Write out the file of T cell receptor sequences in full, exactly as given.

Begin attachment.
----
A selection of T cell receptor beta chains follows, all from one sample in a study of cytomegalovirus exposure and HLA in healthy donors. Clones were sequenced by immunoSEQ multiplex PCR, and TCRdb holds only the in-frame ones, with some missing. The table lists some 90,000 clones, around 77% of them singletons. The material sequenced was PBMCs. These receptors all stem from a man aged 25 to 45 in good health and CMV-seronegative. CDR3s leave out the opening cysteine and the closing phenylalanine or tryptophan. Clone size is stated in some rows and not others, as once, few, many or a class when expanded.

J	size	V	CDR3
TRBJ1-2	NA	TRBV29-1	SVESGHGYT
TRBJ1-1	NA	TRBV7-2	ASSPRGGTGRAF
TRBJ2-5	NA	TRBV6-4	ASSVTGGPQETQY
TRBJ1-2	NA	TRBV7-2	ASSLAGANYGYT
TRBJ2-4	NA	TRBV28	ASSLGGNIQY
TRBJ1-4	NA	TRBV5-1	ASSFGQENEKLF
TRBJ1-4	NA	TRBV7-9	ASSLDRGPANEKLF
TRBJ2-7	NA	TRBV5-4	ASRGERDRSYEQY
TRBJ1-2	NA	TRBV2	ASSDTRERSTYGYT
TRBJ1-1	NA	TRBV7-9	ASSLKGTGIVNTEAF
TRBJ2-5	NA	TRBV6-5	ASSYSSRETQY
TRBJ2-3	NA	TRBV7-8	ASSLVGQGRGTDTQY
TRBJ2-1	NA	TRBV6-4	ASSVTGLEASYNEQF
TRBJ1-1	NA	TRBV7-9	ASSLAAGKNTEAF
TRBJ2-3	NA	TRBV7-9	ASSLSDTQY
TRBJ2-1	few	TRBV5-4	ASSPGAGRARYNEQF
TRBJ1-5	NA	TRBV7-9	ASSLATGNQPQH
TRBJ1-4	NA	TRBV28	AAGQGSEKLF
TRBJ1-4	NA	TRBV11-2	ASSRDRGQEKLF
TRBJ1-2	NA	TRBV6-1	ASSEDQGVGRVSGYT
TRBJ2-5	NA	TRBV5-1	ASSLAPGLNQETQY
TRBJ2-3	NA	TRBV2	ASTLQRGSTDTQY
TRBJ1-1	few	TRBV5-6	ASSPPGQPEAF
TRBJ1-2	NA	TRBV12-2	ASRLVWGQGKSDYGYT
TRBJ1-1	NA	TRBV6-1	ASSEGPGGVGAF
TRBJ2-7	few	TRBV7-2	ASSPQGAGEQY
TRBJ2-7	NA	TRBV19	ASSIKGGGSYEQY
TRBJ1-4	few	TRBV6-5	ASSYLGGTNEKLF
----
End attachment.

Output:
A selection of T cell receptor beta chains follows, all from one sample in a study of cytomegalovirus exposure and HLA in healthy donors. Clones were sequenced by immunoSEQ multiplex PCR, and TCRdb holds only the in-frame ones, with some missing. The table lists some 90,000 clones, around 77% of them singletons. The material sequenced was PBMCs. These receptors all stem from a man aged 25 to 45 in good health and CMV-seronegative. CDR3s leave out the opening cysteine and the closing phenylalanine or tryptophan. Clone size is stated in some rows and not others, as once, few, many or a class when expanded.

J	size	V	CDR3
TRBJ1-2	NA	TRBV29-1	SVESGHGYT
TRBJ1-1	NA	TRBV7-2	ASSPRGGTGRAF
TRBJ2-5	NA	TRBV6-4	ASSVTGGPQETQY
TRBJ1-2	NA	TRBV7-2	ASSLAGANYGYT
TRBJ2-4	NA	TRBV28	ASSLGGNIQY
TRBJ1-4	NA	TRBV5-1	ASSFGQENEKLF
TRBJ1-4	NA	TRBV7-9	ASSLDRGPANEKLF
TRBJ2-7	NA	TRBV5-4	ASRGERDRSYEQY
TRBJ1-2	NA	TRBV2	ASSDTRERSTYGYT
TRBJ1-1	NA	TRBV7-9	ASSLKGTGIVNTEAF
TRBJ2-5	NA	TRBV6-5	ASSYSSRETQY
TRBJ2-3	NA	TRBV7-8	ASSLVGQGRGTDTQY
TRBJ2-1	NA	TRBV6-4	ASSVTGLEASYNEQF
TRBJ1-1	NA	TRBV7-9	ASSLAAGKNTEAF
TRBJ2-3	NA	TRBV7-9	ASSLSDTQY
TRBJ2-1	few	TRBV5-4	ASSPGAGRARYNEQF
TRBJ1-5	NA	TRBV7-9	ASSLATGNQPQH
TRBJ1-4	NA	TRBV28	AAGQGSEKLF
TRBJ1-4	NA	TRBV11-2	ASSRDRGQEKLF
TRBJ1-2	NA	TRBV6-1	ASSEDQGVGRVSGYT
TRBJ2-5	NA	TRBV5-1	ASSLAPGLNQETQY
TRBJ2-3	NA	TRBV2	ASTLQRGSTDTQY
TRBJ1-1	few	TRBV5-6	ASSPPGQPEAF
TRBJ1-2	NA	TRBV12-2	ASRLVWGQGKSDYGYT
TRBJ1-1	NA	TRBV6-1	ASSEGPGGVGAF
TRBJ2-7	few	TRBV7-2	ASSPQGAGEQY
TRBJ2-7	NA	TRBV19	ASSIKGGGSYEQY
TRBJ1-4	few	TRBV6-5	ASSYLGGTNEKLF